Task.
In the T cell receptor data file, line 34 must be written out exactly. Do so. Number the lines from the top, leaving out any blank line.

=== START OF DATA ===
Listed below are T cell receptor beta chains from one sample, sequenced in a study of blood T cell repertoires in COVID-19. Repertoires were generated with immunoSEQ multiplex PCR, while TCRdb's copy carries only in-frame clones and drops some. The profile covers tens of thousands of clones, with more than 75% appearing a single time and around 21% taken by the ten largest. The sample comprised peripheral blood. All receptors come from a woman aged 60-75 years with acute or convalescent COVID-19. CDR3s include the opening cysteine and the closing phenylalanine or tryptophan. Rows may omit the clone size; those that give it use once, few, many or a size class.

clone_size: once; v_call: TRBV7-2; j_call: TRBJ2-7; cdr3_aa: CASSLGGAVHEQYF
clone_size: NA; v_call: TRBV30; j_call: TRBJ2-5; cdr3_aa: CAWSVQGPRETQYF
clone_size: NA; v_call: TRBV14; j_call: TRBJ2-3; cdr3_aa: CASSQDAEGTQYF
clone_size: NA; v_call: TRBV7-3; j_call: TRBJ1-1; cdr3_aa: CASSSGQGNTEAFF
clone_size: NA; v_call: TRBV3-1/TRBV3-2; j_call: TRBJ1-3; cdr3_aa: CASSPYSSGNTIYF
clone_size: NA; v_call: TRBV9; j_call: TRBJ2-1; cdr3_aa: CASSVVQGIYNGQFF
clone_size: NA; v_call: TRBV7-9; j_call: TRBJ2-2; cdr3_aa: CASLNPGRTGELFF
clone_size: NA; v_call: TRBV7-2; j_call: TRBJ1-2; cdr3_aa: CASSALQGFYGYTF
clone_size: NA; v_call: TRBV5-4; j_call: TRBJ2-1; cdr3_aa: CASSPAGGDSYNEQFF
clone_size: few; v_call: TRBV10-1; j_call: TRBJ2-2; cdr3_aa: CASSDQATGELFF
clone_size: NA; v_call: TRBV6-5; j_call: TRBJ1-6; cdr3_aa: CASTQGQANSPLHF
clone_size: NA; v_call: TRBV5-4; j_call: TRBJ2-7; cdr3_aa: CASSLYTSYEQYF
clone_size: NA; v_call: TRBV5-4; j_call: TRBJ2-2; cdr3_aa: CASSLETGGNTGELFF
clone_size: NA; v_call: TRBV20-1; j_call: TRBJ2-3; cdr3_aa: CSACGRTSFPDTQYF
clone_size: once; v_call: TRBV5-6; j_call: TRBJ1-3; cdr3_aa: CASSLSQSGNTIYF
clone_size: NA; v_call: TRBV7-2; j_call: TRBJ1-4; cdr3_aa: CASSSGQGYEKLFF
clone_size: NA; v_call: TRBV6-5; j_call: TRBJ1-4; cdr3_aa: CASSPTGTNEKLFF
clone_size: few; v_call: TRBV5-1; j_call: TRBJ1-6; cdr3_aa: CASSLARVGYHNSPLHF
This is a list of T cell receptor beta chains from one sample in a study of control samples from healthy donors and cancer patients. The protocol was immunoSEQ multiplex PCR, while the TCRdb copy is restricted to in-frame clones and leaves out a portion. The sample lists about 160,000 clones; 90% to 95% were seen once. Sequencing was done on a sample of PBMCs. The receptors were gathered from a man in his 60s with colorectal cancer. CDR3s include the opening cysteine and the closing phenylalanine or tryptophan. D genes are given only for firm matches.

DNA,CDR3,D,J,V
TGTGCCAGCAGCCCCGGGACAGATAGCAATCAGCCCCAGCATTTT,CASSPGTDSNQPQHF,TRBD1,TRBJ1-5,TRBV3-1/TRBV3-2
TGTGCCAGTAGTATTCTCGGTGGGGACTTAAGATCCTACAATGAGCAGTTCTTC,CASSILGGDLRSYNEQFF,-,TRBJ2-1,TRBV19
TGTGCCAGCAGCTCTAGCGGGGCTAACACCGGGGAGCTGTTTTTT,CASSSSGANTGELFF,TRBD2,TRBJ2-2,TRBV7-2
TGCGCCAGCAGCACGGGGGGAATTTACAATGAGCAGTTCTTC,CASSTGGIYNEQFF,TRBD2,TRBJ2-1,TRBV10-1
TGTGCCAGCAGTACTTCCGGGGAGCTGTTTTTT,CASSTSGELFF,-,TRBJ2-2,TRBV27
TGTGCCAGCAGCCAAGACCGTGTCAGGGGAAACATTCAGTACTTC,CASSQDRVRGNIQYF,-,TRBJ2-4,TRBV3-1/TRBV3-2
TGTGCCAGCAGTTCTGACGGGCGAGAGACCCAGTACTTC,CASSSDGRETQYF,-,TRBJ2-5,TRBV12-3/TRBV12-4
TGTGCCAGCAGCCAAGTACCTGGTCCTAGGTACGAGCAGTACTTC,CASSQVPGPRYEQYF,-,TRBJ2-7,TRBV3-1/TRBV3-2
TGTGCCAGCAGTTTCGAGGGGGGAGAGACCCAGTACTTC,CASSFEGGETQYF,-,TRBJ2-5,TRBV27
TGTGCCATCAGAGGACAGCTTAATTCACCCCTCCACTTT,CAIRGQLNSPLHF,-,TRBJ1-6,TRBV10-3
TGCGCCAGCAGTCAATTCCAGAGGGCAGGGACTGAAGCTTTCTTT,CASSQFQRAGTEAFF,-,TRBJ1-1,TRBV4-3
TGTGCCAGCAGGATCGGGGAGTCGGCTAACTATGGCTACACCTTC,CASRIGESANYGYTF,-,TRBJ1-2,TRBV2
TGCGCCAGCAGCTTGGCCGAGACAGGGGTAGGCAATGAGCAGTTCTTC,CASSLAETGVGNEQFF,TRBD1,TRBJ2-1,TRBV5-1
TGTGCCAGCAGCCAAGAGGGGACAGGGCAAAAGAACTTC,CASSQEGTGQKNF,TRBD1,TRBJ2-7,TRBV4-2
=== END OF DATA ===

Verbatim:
TGCGCCAGCAGCTTGGCCGAGACAGGGGTAGGCAATGAGCAGTTCTTC,CASSLAETGVGNEQFF,TRBD1,TRBJ2-1,TRBV5-1